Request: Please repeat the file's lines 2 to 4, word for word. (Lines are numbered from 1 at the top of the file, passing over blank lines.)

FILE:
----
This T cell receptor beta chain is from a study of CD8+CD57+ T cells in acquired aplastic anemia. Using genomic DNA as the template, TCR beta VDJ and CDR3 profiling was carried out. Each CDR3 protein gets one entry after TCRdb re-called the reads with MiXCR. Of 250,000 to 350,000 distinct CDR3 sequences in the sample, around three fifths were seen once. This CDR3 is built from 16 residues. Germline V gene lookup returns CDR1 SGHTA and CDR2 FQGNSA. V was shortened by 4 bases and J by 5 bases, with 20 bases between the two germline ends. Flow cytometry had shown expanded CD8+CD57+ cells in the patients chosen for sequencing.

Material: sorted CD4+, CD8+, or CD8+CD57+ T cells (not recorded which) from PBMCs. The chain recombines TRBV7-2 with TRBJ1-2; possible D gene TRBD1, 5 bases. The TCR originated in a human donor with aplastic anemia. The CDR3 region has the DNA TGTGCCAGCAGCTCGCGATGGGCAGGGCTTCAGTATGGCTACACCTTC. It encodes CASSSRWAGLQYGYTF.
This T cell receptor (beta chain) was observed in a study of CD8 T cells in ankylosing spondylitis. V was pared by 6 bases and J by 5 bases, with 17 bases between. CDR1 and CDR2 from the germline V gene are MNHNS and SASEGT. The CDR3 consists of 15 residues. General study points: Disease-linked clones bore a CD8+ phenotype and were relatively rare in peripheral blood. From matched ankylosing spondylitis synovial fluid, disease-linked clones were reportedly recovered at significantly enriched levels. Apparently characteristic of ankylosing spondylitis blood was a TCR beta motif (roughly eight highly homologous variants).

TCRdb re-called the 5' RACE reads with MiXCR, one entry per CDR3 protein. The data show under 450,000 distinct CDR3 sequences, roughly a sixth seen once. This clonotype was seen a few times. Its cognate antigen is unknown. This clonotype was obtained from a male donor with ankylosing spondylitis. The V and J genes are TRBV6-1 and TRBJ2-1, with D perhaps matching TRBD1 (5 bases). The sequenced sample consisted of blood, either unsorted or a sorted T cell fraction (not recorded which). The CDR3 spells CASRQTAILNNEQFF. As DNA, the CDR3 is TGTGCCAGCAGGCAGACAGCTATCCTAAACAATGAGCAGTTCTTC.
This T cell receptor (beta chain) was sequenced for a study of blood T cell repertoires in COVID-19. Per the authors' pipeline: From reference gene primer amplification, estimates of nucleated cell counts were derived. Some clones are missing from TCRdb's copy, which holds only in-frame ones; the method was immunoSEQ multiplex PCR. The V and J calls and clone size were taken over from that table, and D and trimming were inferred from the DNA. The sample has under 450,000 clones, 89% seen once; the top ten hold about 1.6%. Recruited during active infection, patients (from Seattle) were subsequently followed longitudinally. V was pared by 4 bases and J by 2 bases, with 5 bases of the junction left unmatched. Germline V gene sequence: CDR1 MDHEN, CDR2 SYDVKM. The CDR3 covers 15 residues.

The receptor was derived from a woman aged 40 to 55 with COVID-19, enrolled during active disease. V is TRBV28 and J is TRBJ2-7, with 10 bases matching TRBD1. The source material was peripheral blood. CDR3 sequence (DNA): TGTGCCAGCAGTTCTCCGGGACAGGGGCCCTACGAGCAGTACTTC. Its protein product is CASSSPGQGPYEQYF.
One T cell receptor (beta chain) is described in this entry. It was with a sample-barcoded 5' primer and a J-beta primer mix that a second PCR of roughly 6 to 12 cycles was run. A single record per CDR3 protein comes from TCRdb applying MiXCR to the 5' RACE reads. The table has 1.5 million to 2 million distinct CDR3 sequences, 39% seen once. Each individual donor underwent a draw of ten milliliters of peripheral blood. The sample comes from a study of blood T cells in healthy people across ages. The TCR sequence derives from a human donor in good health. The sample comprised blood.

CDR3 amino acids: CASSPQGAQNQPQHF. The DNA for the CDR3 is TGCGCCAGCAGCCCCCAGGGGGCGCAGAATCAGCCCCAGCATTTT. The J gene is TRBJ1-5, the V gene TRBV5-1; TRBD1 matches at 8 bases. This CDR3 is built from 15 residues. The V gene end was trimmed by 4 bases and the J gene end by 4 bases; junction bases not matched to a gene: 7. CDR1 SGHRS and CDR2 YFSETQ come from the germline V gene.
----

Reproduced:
Material: sorted CD4+, CD8+, or CD8+CD57+ T cells (not recorded which) from PBMCs. The chain recombines TRBV7-2 with TRBJ1-2; possible D gene TRBD1, 5 bases. The TCR originated in a human donor with aplastic anemia. The CDR3 region has the DNA TGTGCCAGCAGCTCGCGATGGGCAGGGCTTCAGTATGGCTACACCTTC. It encodes CASSSRWAGLQYGYTF.
This T cell receptor (beta chain) was observed in a study of CD8 T cells in ankylosing spondylitis. V was pared by 6 bases and J by 5 bases, with 17 bases between. CDR1 and CDR2 from the germline V gene are MNHNS and SASEGT. The CDR3 consists of 15 residues. General study points: Disease-linked clones bore a CD8+ phenotype and were relatively rare in peripheral blood. From matched ankylosing spondylitis synovial fluid, disease-linked clones were reportedly recovered at significantly enriched levels. Apparently characteristic of ankylosing spondylitis blood was a TCR beta motif (roughly eight highly homologous variants).

TCRdb re-called the 5' RACE reads with MiXCR, one entry per CDR3 protein. The data show under 450,000 distinct CDR3 sequences, roughly a sixth seen once. This clonotype was seen a few times. Its cognate antigen is unknown. This clonotype was obtained from a male donor with ankylosing spondylitis. The V and J genes are TRBV6-1 and TRBJ2-1, with D perhaps matching TRBD1 (5 bases). The sequenced sample consisted of blood, either unsorted or a sorted T cell fraction (not recorded which). The CDR3 spells CASRQTAILNNEQFF. As DNA, the CDR3 is TGTGCCAGCAGGCAGACAGCTATCCTAAACAATGAGCAGTTCTTC.